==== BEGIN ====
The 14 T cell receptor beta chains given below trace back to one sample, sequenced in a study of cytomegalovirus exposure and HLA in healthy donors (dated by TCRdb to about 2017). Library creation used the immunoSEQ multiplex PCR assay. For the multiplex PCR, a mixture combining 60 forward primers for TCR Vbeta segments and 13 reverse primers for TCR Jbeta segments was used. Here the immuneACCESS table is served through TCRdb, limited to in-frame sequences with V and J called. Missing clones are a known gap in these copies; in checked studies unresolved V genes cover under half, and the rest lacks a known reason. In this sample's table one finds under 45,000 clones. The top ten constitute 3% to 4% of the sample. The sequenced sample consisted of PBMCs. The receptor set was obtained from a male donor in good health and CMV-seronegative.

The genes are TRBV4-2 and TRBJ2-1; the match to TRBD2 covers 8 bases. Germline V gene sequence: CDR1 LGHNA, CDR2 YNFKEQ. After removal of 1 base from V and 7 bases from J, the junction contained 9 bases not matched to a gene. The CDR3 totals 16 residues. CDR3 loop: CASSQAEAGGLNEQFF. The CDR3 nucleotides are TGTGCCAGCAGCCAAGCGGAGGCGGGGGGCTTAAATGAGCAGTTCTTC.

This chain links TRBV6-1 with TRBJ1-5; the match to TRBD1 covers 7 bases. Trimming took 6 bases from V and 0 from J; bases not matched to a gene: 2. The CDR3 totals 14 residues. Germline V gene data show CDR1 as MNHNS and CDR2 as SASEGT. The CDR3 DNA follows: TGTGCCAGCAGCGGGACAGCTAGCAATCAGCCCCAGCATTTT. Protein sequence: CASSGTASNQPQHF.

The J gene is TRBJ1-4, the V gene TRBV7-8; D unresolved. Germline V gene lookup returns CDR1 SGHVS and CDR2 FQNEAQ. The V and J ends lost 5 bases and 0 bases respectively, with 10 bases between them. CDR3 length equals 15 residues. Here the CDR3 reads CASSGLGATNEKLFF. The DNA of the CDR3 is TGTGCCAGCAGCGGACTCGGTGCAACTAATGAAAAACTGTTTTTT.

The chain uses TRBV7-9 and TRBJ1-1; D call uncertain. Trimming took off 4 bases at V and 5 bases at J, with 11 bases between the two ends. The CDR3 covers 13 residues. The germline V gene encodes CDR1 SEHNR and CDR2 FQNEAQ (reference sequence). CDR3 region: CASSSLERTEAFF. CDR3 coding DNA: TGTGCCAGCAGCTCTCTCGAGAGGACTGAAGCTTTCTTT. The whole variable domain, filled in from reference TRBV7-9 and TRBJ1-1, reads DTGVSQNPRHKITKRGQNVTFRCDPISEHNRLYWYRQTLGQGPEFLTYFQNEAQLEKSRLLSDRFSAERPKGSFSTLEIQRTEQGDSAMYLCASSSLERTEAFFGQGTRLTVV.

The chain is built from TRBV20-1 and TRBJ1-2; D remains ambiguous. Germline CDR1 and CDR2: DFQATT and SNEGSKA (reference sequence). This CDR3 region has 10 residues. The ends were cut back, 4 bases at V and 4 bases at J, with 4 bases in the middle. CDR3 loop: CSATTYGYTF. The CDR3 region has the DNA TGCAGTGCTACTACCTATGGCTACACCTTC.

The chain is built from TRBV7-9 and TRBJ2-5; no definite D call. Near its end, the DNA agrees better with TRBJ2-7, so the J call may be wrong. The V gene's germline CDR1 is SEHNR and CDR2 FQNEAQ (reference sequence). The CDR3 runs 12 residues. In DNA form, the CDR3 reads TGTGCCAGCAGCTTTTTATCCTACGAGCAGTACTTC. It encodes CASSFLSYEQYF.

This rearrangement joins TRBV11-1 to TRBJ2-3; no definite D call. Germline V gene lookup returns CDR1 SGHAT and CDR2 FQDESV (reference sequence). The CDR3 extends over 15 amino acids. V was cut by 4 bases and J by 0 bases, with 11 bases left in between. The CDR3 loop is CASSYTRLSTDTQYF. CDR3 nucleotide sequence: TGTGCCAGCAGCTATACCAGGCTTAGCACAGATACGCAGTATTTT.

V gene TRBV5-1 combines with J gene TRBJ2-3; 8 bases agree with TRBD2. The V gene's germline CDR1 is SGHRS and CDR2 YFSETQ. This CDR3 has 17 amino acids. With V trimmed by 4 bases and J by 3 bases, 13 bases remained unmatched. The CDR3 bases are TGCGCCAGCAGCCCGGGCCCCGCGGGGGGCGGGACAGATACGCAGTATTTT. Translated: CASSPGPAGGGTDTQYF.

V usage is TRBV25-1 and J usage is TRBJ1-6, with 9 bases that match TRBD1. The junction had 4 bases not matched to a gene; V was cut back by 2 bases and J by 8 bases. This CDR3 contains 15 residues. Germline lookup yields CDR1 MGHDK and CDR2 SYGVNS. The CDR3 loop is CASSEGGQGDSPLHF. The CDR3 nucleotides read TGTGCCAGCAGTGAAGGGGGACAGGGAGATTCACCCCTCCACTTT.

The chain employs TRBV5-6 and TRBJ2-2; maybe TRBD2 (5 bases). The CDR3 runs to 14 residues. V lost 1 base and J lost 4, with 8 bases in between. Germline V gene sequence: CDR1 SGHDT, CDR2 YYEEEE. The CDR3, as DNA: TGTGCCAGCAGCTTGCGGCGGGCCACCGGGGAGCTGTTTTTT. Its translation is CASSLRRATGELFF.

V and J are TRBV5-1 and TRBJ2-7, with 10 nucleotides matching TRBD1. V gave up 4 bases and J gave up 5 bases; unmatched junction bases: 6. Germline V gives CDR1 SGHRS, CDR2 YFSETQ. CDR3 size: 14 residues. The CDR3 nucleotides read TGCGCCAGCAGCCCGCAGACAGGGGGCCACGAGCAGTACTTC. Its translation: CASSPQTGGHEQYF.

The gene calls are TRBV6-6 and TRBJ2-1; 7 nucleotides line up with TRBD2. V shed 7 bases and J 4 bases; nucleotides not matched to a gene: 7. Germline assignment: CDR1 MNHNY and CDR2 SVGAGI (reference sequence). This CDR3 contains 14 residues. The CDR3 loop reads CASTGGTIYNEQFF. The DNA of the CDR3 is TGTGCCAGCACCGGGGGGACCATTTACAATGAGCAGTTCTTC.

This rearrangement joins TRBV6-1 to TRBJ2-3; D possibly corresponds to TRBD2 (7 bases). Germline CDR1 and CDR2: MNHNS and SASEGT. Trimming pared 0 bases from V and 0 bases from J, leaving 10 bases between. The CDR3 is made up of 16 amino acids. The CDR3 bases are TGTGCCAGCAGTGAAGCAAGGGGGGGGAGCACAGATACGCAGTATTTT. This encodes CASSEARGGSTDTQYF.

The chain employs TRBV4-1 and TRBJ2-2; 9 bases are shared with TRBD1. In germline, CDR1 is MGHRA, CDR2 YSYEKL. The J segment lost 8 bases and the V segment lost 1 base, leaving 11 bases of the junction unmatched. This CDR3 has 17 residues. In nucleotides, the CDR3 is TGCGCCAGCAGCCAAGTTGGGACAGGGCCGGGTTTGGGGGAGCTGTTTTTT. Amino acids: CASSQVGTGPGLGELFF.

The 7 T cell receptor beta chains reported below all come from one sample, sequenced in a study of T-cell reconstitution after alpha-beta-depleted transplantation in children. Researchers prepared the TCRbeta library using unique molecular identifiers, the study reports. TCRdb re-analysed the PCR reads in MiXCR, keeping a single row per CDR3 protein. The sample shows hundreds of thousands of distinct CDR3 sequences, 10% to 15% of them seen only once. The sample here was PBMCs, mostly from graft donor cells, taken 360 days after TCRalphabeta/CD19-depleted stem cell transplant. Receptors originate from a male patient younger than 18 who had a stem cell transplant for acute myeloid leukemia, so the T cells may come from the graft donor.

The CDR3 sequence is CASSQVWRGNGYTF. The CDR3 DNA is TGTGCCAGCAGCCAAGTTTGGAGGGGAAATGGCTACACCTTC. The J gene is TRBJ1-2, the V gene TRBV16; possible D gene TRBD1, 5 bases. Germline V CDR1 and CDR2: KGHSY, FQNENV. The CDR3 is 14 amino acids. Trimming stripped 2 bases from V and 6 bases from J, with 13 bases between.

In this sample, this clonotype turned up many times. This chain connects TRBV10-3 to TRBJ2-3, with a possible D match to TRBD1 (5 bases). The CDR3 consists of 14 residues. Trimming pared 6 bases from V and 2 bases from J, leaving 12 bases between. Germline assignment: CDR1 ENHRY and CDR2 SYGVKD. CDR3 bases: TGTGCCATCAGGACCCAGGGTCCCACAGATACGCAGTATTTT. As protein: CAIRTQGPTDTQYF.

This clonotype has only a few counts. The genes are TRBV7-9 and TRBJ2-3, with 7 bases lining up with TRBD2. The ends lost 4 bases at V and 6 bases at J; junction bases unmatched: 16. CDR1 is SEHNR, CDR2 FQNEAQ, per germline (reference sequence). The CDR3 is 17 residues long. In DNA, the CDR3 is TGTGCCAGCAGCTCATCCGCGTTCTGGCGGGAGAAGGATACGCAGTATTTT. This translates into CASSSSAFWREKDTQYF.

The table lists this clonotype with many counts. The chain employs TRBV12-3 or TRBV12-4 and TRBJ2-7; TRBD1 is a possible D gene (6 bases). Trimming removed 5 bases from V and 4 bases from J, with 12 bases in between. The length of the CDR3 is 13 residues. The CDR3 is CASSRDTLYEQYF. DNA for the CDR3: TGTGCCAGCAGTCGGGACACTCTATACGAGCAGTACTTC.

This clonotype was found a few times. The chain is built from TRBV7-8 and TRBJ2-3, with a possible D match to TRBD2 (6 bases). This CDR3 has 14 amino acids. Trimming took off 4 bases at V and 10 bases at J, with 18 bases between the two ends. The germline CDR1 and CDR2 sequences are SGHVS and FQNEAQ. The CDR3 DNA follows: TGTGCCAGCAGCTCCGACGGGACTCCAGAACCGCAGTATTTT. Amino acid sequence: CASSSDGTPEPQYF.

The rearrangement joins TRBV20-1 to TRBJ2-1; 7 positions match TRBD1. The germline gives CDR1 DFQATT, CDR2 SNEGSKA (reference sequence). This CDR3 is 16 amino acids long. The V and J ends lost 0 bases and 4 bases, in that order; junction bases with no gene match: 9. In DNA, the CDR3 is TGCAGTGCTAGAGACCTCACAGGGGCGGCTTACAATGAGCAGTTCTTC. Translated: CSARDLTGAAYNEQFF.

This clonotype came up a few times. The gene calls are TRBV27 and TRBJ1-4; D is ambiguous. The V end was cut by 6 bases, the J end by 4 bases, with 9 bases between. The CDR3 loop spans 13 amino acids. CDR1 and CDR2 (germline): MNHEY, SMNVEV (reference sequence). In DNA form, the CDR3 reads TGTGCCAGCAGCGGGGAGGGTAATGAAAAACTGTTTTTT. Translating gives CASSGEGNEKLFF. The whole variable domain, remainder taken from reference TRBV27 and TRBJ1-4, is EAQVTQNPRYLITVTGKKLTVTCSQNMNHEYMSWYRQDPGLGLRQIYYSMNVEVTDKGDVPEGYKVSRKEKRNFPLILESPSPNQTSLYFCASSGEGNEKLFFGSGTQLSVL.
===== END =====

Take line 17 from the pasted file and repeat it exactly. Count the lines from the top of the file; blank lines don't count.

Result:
The CDR3 sequence is CASSQVWRGNGYTF. The CDR3 DNA is TGTGCCAGCAGCCAAGTTTGGAGGGGAAATGGCTACACCTTC. The J gene is TRBJ1-2, the V gene TRBV16; possible D gene TRBD1, 5 bases. Germline V CDR1 and CDR2: KGHSY, FQNENV. The CDR3 is 14 amino acids. Trimming stripped 2 bases from V and 6 bases from J, with 13 bases between.